Paper. Even though we have smartphones and tablets and computers, paper is still amazing and not matched by its ease-of-use for me.
I often default to a pen and paper when I have to come up with a concept for a new app. But I always had some trouble integrating this into a collaborative workflow, where I need to share those with my team. So I thought it would be a great idea to find a workflow in which we can share paper prototypes and even build a quick interactive prototype based on these. This post will show you all the steps required.
Figma? Isn't there already a tool for Paper Prototypes?
There is an app out there called POP (Prototype on Paper). It is a tool from marvelapp that allows you exactly this: Take a photo of your paper prototype and bring it into marvelapp.
But it was updated the last time in 2017 and did not feel special to work with it. Aside from this my team and me are using figma. So it definitely would be cool to have something like that working in figma.
The steps to make it work were the following in our case:
(1) Paper. Create some paper that has the device measures and marks indicating the frames of the device.
(2) Picture. Take pictures and make sure they are automatically cropped correctly
(3) Figma. Import pictures in Figma and set up interactions.
We first need to create some paper device mockups. This has two reasons:
1) We can define a size that everyone in the team sticks to. In our case, we have figma set to 375px width (using the iPhone 11 Pro device).
2) We can add some marks that help us crop the picture correctly. Here you see the device and inside a big black square. These are the cropping marks we will need in the second step.
When you print it, make sure your printer is set to "not scale" so you keep the real sizes. Also, I had to clean my printer first before it was printed correctly. 😅
The device has roughly the real size (150mm screen diagonal with a 9:19.5 ratio). But while the top part where the device stats are normally shown counts into the screen, we did not include it. The grid dots are set to show roughly every 20 px.
If you want to create another device, I can recommend the Vector Mockups Library from kkuistore. They include various other devices and distribute it under MIT license which means you can do whatever you want - which is really cool!
There are also two other pages where you can download printable device grids. SNEAKPEEKIT (not for commercial use) and Sketchsize (commercial use). But in our case, they lack the clear outline to crop the screen later.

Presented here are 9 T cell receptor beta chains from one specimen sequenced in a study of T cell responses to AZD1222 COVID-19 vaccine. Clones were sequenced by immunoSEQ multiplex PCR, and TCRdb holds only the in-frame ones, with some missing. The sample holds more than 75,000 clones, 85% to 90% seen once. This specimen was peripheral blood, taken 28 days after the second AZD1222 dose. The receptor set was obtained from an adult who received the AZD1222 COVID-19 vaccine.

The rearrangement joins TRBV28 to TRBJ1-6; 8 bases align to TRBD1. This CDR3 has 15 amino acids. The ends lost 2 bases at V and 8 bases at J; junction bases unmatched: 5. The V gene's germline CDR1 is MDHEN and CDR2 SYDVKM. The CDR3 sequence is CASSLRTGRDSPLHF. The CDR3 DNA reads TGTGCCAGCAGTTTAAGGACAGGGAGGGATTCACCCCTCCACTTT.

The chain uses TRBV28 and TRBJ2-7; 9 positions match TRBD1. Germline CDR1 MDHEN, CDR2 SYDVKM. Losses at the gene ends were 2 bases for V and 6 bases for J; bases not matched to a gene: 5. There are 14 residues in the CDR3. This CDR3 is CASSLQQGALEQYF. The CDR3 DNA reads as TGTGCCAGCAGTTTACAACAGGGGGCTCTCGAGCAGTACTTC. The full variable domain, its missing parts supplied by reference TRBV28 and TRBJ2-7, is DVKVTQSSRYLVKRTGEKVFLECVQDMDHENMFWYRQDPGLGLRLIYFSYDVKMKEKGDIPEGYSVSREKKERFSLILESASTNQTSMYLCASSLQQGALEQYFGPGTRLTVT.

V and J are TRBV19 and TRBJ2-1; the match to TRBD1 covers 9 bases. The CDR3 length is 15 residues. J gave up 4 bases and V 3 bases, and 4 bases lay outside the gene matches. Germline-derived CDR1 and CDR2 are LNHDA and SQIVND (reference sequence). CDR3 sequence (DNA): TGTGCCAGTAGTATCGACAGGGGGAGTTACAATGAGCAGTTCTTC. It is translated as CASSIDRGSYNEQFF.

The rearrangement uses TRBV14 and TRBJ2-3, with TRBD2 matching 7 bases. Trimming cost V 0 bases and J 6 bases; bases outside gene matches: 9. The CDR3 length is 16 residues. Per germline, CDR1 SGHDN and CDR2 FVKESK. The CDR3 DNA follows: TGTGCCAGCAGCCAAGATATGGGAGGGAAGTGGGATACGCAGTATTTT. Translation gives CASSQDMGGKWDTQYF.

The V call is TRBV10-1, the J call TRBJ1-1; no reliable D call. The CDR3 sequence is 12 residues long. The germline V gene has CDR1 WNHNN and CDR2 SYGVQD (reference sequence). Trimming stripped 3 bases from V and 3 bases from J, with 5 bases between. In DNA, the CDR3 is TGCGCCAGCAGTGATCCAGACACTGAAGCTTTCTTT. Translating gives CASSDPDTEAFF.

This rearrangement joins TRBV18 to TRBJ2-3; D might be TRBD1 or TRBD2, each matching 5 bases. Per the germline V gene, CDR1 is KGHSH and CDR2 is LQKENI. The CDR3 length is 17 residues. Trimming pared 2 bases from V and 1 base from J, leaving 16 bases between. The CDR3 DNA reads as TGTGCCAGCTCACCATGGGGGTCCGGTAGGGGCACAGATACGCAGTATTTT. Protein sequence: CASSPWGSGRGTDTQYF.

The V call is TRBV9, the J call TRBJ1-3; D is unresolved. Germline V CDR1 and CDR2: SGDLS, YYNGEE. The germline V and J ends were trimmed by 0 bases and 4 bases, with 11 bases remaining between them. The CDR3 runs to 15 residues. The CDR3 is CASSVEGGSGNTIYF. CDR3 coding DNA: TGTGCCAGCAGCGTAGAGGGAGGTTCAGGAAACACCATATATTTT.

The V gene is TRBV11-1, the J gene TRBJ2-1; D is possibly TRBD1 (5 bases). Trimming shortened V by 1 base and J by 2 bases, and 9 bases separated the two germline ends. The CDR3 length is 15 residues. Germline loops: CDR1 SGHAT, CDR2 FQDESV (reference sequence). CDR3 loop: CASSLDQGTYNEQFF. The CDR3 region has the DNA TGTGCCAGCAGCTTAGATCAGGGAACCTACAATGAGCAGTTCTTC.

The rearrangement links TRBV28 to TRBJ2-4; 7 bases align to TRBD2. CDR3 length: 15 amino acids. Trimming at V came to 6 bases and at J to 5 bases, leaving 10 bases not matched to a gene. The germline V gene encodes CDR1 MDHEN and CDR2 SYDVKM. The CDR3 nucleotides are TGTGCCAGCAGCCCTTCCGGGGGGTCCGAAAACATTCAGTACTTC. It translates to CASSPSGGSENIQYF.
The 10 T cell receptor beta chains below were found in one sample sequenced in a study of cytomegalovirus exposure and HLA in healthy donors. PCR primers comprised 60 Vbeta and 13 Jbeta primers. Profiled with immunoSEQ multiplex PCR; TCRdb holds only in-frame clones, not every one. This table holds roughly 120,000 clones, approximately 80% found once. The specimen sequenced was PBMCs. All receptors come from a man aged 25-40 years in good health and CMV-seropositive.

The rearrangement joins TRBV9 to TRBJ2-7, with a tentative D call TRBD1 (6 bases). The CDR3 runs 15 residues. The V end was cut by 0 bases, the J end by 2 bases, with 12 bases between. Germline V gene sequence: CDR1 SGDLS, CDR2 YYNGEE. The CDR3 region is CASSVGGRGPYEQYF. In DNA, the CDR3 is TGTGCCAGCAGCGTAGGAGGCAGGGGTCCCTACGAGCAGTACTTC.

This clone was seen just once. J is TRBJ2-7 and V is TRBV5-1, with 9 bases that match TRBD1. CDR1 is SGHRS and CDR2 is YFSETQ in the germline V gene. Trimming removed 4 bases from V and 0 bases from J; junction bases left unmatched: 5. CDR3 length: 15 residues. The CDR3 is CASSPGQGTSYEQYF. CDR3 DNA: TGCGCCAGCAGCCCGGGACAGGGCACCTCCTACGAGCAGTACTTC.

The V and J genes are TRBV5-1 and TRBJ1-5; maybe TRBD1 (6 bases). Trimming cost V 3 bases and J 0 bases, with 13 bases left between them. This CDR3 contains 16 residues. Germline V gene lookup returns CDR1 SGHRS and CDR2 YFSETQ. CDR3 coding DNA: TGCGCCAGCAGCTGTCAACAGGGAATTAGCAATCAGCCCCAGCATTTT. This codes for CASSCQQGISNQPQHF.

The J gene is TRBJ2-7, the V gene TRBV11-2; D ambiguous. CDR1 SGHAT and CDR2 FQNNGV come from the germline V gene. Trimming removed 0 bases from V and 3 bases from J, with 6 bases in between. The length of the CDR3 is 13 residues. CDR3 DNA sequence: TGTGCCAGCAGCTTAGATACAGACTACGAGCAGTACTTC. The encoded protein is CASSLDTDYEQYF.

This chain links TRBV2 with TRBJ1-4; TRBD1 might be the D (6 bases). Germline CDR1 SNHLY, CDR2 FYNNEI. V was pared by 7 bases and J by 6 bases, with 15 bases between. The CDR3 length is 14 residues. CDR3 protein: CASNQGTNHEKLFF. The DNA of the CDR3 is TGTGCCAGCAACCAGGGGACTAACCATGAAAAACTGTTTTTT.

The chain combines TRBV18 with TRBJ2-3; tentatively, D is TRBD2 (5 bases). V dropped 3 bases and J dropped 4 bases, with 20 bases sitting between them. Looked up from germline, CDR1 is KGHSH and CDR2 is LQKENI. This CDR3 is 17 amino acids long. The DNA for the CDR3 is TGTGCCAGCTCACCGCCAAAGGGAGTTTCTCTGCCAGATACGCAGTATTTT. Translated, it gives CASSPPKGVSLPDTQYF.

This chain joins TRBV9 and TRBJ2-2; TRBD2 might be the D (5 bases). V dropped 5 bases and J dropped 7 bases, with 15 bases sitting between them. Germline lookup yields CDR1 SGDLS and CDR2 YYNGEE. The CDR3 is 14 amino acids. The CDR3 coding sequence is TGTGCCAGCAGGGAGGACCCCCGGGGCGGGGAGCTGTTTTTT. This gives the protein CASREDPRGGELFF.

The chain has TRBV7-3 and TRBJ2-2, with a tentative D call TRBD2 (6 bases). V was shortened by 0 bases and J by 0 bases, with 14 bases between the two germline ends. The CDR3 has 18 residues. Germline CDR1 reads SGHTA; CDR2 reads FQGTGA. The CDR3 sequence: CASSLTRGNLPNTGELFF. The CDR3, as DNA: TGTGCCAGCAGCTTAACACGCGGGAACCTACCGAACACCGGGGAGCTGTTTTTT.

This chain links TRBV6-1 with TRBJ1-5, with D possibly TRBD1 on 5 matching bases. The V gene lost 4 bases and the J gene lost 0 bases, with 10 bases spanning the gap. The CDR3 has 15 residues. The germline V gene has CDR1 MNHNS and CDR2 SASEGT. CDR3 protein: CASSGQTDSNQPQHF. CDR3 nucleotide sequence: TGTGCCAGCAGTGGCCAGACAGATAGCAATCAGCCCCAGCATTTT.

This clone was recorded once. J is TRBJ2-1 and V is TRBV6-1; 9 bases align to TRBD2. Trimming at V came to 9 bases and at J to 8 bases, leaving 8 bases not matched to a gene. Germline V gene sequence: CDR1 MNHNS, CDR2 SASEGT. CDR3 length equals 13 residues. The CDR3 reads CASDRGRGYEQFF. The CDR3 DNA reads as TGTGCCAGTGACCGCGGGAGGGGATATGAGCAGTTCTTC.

Once you've done the drawing, it's time to take a picture. But we will not use your phone picture app - instead, we do something smart here.
We will use a scanner app. I recommend ScanPro (using it for years). It will detect the black contrast-intense box in our paper and automatically crop there. You can get the app for iOS here and for Android here. No need to buy any upgrade.
When capturing the prototypes, I'm setting it up with Multi-Page, Automatic, and Flash. As this is the most efficient way for me.
The app should automatically detect the frame and adjust the picture.
Finally, I save them as a combined document and share them as images with my drive so I can download them on the computer. But you can really use any way to transfer the files to your computer.
Import the files into figma and resize them. In our case to 375px width. Also, add frames around them.
Now let's add interactivity. One screen has a button that says "next". When clicked, it should send me to the other screen.
Add a rectangle around the button. You could leave it transparent, but I like to add a slight emphasis on it, so I fill it with white 25% and Layer Blur 25.
Finally, we switch to the "Prototype" tab on the right. Now the rectangle should have a little circle. Drag from the circle to the other frame.
That's it. You can now run the prototype and test it out. Make sure the right starting frame is selected.
Well done! This trophy is for you 🏆